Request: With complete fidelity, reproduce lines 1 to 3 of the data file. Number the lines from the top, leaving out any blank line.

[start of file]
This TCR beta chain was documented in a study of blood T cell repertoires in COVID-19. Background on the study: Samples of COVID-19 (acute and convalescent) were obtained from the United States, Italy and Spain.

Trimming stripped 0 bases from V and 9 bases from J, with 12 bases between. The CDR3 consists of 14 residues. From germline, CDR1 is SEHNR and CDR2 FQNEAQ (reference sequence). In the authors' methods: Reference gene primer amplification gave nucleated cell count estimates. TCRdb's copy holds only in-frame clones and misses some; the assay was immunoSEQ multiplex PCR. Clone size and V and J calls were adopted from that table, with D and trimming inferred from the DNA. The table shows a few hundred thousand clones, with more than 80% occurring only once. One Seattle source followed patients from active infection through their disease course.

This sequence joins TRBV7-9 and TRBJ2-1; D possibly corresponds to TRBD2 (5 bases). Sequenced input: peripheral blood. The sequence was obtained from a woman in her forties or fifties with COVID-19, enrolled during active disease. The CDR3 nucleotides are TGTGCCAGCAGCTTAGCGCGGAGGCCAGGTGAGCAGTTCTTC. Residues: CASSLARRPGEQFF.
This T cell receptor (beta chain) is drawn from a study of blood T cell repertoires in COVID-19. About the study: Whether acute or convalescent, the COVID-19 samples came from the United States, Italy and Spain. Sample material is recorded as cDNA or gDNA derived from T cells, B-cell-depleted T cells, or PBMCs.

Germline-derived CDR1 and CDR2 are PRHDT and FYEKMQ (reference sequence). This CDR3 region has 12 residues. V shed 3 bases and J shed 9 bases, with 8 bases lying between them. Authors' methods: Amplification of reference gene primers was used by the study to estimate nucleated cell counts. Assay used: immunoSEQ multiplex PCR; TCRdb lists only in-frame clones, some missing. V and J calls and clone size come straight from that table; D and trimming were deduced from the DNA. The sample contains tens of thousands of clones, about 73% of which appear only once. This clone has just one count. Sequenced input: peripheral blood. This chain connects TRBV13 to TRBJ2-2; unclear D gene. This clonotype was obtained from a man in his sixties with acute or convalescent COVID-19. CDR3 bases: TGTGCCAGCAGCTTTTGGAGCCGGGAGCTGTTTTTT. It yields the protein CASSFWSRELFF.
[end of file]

This TCR beta chain was documented in a study of blood T cell repertoires in COVID-19. Background on the study: Samples of COVID-19 (acute and convalescent) were obtained from the United States, Italy and Spain.

Trimming stripped 0 bases from V and 9 bases from J, with 12 bases between. The CDR3 consists of 14 residues. From germline, CDR1 is SEHNR and CDR2 FQNEAQ (reference sequence). In the authors' methods: Reference gene primer amplification gave nucleated cell count estimates. TCRdb's copy holds only in-frame clones and misses some; the assay was immunoSEQ multiplex PCR. Clone size and V and J calls were adopted from that table, with D and trimming inferred from the DNA. The table shows a few hundred thousand clones, with more than 80% occurring only once. One Seattle source followed patients from active infection through their disease course.

This sequence joins TRBV7-9 and TRBJ2-1; D possibly corresponds to TRBD2 (5 bases). Sequenced input: peripheral blood. The sequence was obtained from a woman in her forties or fifties with COVID-19, enrolled during active disease. The CDR3 nucleotides are TGTGCCAGCAGCTTAGCGCGGAGGCCAGGTGAGCAGTTCTTC. Residues: CASSLARRPGEQFF.